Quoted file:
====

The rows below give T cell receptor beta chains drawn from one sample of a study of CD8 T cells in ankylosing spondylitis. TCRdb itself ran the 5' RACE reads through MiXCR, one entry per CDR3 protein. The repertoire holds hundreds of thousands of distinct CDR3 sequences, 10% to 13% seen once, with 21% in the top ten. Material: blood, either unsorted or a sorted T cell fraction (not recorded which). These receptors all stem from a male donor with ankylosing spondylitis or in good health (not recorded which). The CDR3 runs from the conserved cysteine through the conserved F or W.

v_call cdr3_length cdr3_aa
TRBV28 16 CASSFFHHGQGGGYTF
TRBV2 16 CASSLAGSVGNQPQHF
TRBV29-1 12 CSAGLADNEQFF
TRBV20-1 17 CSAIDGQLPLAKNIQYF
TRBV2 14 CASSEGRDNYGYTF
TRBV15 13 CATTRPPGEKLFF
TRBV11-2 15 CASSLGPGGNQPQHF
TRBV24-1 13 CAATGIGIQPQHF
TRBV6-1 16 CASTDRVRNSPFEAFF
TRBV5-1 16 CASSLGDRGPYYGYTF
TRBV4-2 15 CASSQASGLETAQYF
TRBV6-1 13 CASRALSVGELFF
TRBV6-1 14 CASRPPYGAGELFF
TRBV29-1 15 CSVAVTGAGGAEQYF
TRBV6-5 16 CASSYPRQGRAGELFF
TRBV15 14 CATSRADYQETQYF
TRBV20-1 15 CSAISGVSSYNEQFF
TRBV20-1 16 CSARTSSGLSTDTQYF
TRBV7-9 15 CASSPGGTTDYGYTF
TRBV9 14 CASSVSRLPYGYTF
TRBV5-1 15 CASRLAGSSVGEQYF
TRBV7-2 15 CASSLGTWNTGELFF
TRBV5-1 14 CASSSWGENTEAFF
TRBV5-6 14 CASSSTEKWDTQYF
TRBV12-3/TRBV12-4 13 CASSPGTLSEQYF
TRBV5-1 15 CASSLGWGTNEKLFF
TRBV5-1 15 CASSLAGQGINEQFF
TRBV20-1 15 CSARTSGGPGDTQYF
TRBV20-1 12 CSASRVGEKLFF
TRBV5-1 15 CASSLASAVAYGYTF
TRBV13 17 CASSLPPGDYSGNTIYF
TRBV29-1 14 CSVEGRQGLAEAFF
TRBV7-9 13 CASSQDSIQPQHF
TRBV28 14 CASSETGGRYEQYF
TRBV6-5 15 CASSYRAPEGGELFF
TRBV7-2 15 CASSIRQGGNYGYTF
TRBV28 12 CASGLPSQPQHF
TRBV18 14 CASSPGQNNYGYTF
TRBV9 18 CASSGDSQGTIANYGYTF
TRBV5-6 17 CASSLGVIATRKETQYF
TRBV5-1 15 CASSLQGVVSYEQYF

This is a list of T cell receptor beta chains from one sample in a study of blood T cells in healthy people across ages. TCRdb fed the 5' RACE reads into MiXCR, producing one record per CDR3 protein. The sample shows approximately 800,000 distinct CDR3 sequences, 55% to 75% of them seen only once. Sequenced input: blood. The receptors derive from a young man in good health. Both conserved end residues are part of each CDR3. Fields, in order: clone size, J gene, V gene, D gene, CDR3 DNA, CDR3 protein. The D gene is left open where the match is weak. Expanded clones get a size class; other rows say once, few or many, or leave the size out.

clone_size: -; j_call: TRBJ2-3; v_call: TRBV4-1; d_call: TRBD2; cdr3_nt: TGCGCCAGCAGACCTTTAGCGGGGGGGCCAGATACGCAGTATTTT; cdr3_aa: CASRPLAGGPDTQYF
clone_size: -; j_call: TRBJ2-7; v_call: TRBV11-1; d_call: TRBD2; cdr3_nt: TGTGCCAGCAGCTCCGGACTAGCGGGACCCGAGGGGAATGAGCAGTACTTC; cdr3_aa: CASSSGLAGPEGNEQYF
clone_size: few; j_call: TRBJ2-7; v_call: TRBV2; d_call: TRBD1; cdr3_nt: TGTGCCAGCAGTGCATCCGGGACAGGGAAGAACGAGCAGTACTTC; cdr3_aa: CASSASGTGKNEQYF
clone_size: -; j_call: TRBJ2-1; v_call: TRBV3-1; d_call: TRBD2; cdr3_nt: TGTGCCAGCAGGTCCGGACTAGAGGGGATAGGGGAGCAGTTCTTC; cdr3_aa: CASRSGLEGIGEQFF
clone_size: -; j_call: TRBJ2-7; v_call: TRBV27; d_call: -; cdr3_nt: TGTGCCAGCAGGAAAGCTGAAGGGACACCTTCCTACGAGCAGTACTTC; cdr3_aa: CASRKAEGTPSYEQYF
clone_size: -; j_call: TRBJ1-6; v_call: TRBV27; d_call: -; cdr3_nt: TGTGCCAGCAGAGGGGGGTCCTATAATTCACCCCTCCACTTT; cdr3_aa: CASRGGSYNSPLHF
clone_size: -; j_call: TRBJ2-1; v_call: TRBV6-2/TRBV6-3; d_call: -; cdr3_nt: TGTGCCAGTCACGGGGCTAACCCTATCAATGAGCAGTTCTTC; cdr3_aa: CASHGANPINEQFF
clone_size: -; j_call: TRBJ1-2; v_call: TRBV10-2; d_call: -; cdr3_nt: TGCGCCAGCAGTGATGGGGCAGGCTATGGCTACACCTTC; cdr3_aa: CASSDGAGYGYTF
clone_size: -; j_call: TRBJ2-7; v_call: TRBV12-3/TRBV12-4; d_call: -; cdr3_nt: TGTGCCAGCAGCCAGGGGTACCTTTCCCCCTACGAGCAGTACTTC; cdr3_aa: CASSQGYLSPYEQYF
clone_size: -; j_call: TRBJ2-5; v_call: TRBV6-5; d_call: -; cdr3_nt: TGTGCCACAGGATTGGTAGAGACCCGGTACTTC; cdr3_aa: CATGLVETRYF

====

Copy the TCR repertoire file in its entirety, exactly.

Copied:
The rows below give T cell receptor beta chains drawn from one sample of a study of CD8 T cells in ankylosing spondylitis. TCRdb itself ran the 5' RACE reads through MiXCR, one entry per CDR3 protein. The repertoire holds hundreds of thousands of distinct CDR3 sequences, 10% to 13% seen once, with 21% in the top ten. Material: blood, either unsorted or a sorted T cell fraction (not recorded which). These receptors all stem from a male donor with ankylosing spondylitis or in good health (not recorded which). The CDR3 runs from the conserved cysteine through the conserved F or W.

v_call cdr3_length cdr3_aa
TRBV28 16 CASSFFHHGQGGGYTF
TRBV2 16 CASSLAGSVGNQPQHF
TRBV29-1 12 CSAGLADNEQFF
TRBV20-1 17 CSAIDGQLPLAKNIQYF
TRBV2 14 CASSEGRDNYGYTF
TRBV15 13 CATTRPPGEKLFF
TRBV11-2 15 CASSLGPGGNQPQHF
TRBV24-1 13 CAATGIGIQPQHF
TRBV6-1 16 CASTDRVRNSPFEAFF
TRBV5-1 16 CASSLGDRGPYYGYTF
TRBV4-2 15 CASSQASGLETAQYF
TRBV6-1 13 CASRALSVGELFF
TRBV6-1 14 CASRPPYGAGELFF
TRBV29-1 15 CSVAVTGAGGAEQYF
TRBV6-5 16 CASSYPRQGRAGELFF
TRBV15 14 CATSRADYQETQYF
TRBV20-1 15 CSAISGVSSYNEQFF
TRBV20-1 16 CSARTSSGLSTDTQYF
TRBV7-9 15 CASSPGGTTDYGYTF
TRBV9 14 CASSVSRLPYGYTF
TRBV5-1 15 CASRLAGSSVGEQYF
TRBV7-2 15 CASSLGTWNTGELFF
TRBV5-1 14 CASSSWGENTEAFF
TRBV5-6 14 CASSSTEKWDTQYF
TRBV12-3/TRBV12-4 13 CASSPGTLSEQYF
TRBV5-1 15 CASSLGWGTNEKLFF
TRBV5-1 15 CASSLAGQGINEQFF
TRBV20-1 15 CSARTSGGPGDTQYF
TRBV20-1 12 CSASRVGEKLFF
TRBV5-1 15 CASSLASAVAYGYTF
TRBV13 17 CASSLPPGDYSGNTIYF
TRBV29-1 14 CSVEGRQGLAEAFF
TRBV7-9 13 CASSQDSIQPQHF
TRBV28 14 CASSETGGRYEQYF
TRBV6-5 15 CASSYRAPEGGELFF
TRBV7-2 15 CASSIRQGGNYGYTF
TRBV28 12 CASGLPSQPQHF
TRBV18 14 CASSPGQNNYGYTF
TRBV9 18 CASSGDSQGTIANYGYTF
TRBV5-6 17 CASSLGVIATRKETQYF
TRBV5-1 15 CASSLQGVVSYEQYF

This is a list of T cell receptor beta chains from one sample in a study of blood T cells in healthy people across ages. TCRdb fed the 5' RACE reads into MiXCR, producing one record per CDR3 protein. The sample shows approximately 800,000 distinct CDR3 sequences, 55% to 75% of them seen only once. Sequenced input: blood. The receptors derive from a young man in good health. Both conserved end residues are part of each CDR3. Fields, in order: clone size, J gene, V gene, D gene, CDR3 DNA, CDR3 protein. The D gene is left open where the match is weak. Expanded clones get a size class; other rows say once, few or many, or leave the size out.

clone_size: -; j_call: TRBJ2-3; v_call: TRBV4-1; d_call: TRBD2; cdr3_nt: TGCGCCAGCAGACCTTTAGCGGGGGGGCCAGATACGCAGTATTTT; cdr3_aa: CASRPLAGGPDTQYF
clone_size: -; j_call: TRBJ2-7; v_call: TRBV11-1; d_call: TRBD2; cdr3_nt: TGTGCCAGCAGCTCCGGACTAGCGGGACCCGAGGGGAATGAGCAGTACTTC; cdr3_aa: CASSSGLAGPEGNEQYF
clone_size: few; j_call: TRBJ2-7; v_call: TRBV2; d_call: TRBD1; cdr3_nt: TGTGCCAGCAGTGCATCCGGGACAGGGAAGAACGAGCAGTACTTC; cdr3_aa: CASSASGTGKNEQYF
clone_size: -; j_call: TRBJ2-1; v_call: TRBV3-1; d_call: TRBD2; cdr3_nt: TGTGCCAGCAGGTCCGGACTAGAGGGGATAGGGGAGCAGTTCTTC; cdr3_aa: CASRSGLEGIGEQFF
clone_size: -; j_call: TRBJ2-7; v_call: TRBV27; d_call: -; cdr3_nt: TGTGCCAGCAGGAAAGCTGAAGGGACACCTTCCTACGAGCAGTACTTC; cdr3_aa: CASRKAEGTPSYEQYF
clone_size: -; j_call: TRBJ1-6; v_call: TRBV27; d_call: -; cdr3_nt: TGTGCCAGCAGAGGGGGGTCCTATAATTCACCCCTCCACTTT; cdr3_aa: CASRGGSYNSPLHF
clone_size: -; j_call: TRBJ2-1; v_call: TRBV6-2/TRBV6-3; d_call: -; cdr3_nt: TGTGCCAGTCACGGGGCTAACCCTATCAATGAGCAGTTCTTC; cdr3_aa: CASHGANPINEQFF
clone_size: -; j_call: TRBJ1-2; v_call: TRBV10-2; d_call: -; cdr3_nt: TGCGCCAGCAGTGATGGGGCAGGCTATGGCTACACCTTC; cdr3_aa: CASSDGAGYGYTF
clone_size: -; j_call: TRBJ2-7; v_call: TRBV12-3/TRBV12-4; d_call: -; cdr3_nt: TGTGCCAGCAGCCAGGGGTACCTTTCCCCCTACGAGCAGTACTTC; cdr3_aa: CASSQGYLSPYEQYF
clone_size: -; j_call: TRBJ2-5; v_call: TRBV6-5; d_call: -; cdr3_nt: TGTGCCACAGGATTGGTAGAGACCCGGTACTTC; cdr3_aa: CATGLVETRYF